Two Guards Fired After Inmate Gets 'Katie's Revenge' Tattoo
(TERRE HAUTE, Ind.) -- Two guards at an Indiana prison have been fired after a man serving a life sentence for molesting and murdering a 10-year-old southern Indiana had the girl's name forcibly tattooed on his forehead by other inmates.
Anthony Ray Stockelman, 39, was placed in protective custody last weekend after authorities discovered the tattoo reading "Katie's Revenge," said Rich Larsen, spokesman for the Wabash Valley Correctional Facility in Carlisle, Ind.
Stockelman was sentenced to life in prison in March after pleading guilty to abducting, molesting and killing Katlyn "Katie" Collman. The Crothersville girl was missing for five days before her body was found Jan. 30, 2005, in a creek about 15 miles from her home midway between Indianapolis and Louisville.
A photo of what is identified as Stockelman's forehead and eyes appeared on a crime blog called "Lost In Lima Ohio" that focuses on news reports about crimes against children and women.
Stockelman's tattoo, which covers nearly his entire forehead, has "KATIE'S" in large letters and "REVENGE" below in smaller letters.
The blogger, a mother of three in Lima, Ohio, told The Associated Press that she received the photograph in an e-mail Saturday. The accompanying text said the picture was of Stockelman and that the tattoo had been given to him against his will while prison officials were moving inmates in the cell block.
She said the e-mail also claimed a distant relative of Katie's who also is incarcerated at the prison about 30 miles south of Terre Haute had had given Stockelman the tattoo. She said it was not clear how many were involved in the assault.
The woman, who uses the name Lilo, declined to give her full name, saying she has received repeated threats from those she writes about on her blog.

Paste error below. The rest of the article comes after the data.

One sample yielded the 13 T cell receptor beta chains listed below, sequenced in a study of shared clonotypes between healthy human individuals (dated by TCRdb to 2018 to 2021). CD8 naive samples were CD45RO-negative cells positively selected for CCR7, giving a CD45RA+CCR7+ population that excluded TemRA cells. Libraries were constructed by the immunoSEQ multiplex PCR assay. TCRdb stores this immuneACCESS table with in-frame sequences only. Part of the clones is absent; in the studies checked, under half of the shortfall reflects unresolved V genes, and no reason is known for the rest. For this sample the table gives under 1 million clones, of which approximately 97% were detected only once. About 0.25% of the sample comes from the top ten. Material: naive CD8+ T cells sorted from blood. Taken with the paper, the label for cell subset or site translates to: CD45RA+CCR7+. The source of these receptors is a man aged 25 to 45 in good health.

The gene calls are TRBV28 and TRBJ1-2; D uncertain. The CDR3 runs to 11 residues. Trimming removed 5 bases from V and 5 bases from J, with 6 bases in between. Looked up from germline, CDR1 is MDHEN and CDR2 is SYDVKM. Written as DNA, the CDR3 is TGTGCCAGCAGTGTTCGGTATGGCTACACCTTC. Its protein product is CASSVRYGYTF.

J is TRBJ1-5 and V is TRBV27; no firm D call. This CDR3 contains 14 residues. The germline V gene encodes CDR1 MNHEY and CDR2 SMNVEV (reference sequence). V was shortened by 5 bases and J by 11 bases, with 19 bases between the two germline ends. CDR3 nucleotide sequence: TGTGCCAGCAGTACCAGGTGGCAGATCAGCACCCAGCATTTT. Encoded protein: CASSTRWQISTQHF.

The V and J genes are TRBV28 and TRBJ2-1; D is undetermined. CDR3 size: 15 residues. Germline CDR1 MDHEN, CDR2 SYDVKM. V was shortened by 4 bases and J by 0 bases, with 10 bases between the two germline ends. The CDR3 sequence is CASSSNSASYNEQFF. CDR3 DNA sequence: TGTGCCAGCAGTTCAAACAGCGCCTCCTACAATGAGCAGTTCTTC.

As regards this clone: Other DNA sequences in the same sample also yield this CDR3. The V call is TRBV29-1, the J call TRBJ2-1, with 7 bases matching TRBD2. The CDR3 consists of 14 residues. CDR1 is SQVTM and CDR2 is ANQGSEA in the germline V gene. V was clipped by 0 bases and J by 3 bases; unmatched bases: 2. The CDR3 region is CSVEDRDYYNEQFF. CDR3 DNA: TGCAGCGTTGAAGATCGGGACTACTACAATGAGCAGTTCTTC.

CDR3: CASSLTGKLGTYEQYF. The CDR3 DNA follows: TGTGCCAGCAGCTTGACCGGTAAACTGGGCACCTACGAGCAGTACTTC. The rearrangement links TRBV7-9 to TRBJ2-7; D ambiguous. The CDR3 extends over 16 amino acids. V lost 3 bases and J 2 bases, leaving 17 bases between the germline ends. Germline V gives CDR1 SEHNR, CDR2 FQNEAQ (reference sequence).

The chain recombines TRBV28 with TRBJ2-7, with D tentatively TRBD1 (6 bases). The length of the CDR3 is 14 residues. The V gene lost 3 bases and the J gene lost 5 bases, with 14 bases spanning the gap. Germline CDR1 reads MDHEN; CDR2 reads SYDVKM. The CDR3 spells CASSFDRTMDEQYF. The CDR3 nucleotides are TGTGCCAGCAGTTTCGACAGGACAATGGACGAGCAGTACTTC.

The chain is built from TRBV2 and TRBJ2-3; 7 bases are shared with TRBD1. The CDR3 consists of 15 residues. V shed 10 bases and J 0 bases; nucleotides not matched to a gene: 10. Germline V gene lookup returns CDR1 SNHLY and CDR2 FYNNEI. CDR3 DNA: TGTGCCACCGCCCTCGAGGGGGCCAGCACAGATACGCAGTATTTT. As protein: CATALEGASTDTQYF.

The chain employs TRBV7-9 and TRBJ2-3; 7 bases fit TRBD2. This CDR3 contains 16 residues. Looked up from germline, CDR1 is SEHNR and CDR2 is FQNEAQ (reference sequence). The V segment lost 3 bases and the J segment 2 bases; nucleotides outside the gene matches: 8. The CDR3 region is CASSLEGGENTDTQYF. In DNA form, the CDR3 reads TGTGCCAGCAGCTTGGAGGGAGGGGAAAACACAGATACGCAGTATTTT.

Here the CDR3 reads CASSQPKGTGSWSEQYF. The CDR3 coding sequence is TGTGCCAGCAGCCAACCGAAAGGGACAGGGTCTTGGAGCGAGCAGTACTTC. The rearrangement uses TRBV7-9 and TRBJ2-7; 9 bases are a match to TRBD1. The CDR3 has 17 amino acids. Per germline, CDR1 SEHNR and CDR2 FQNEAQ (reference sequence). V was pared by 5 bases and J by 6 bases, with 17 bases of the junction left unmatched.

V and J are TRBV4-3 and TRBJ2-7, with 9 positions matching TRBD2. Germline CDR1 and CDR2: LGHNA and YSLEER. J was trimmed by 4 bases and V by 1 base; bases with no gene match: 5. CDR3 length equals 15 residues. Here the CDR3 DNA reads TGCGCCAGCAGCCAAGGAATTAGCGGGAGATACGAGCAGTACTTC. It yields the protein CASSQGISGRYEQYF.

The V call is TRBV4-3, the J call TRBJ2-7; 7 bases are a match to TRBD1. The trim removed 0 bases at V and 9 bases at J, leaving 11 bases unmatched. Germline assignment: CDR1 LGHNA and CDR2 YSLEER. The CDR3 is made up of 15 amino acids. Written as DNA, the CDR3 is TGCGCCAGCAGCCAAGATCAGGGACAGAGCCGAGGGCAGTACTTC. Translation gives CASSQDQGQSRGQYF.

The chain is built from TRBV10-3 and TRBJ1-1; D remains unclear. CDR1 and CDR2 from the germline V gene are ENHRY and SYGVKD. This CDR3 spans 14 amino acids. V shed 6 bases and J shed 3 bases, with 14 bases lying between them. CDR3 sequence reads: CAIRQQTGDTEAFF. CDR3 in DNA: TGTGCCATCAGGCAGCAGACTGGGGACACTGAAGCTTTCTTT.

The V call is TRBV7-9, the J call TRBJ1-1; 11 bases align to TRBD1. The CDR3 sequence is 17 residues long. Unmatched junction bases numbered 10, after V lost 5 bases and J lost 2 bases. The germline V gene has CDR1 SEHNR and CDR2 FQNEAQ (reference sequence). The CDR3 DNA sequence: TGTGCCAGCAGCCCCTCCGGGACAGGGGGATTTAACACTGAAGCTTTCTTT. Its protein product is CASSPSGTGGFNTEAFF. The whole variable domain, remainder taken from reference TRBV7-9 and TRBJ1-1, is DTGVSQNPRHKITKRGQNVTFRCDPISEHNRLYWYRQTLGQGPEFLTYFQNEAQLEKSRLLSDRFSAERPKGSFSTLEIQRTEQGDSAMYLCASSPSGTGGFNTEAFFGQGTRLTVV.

Tattoos are against state prison regulations, but inmates often fashion crude tattoo instruments with plastic utensils and needles.
Prison officials would not confirm the account of how Stockelman was tattooed but said an inmate has been identified as a suspect in the assault.
Two prison guards also have been fired for making "unauthorized copies of an evidence photo," Larsen said. The Associated Press left telephone messages seeking comment for the guards, Robert Woods and Teresa Seifert Siders.
The tattoo is the latest twist in a case that prompted a worldwide outpouring for Katie.
Investigators interviewed Stockelman soon after Katie disappeared because he matched the description of a man seen with her that day. Police dismissed him as a suspect when a lie-detector test was inconclusive and another man confessed.
Charles "Chuckie" Hickman, a 20-year-old Crothersville resident, confessed to having been involved in the girl's death. Hickman told police he killed the girl after she discovered a methamphetamine operation.
Police and prosecutors later dismissed Hickman's confession as false after Indiana State Police linked Stockelman to Katie's death through DNA evidence. They have never said why Hickman confessed to a crime he did not commit.
Efforts to reach Katie's family were unsuccessful Thursday. Her father, John Neace, told Indianapolis television station WTHR on Wednesday that he believed the tattoo was the work of other inmates.
"I'd say it's a statement from the inmates," he said.
Neace said he heard about the tattoo from friends and has no idea whether his daughter's distant cousin played any role.
In her blog, Lilo said it was difficult to denounce the attack on Stockelman.
"I imagine that Katie could have been my child, my sister, my childhood friend. And when I think that -- I can't get to the point where I'm suppose (sic) to condemn them for their actions."
But she urged readers to remember that Katie's family and friends tried to create good after her death by building a playground as a tribute to the girl.
"Those that loved her took their grief and used it to create something beautiful, something inspired by the love they have for her. I think it's important to share that. To remind everyone that evil doesn't always breed more evil, and that sometimes out of the most horrific pain comes the most endearing tributes."
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(Copyright 2006 by The Associated Press. All Rights Reserved.)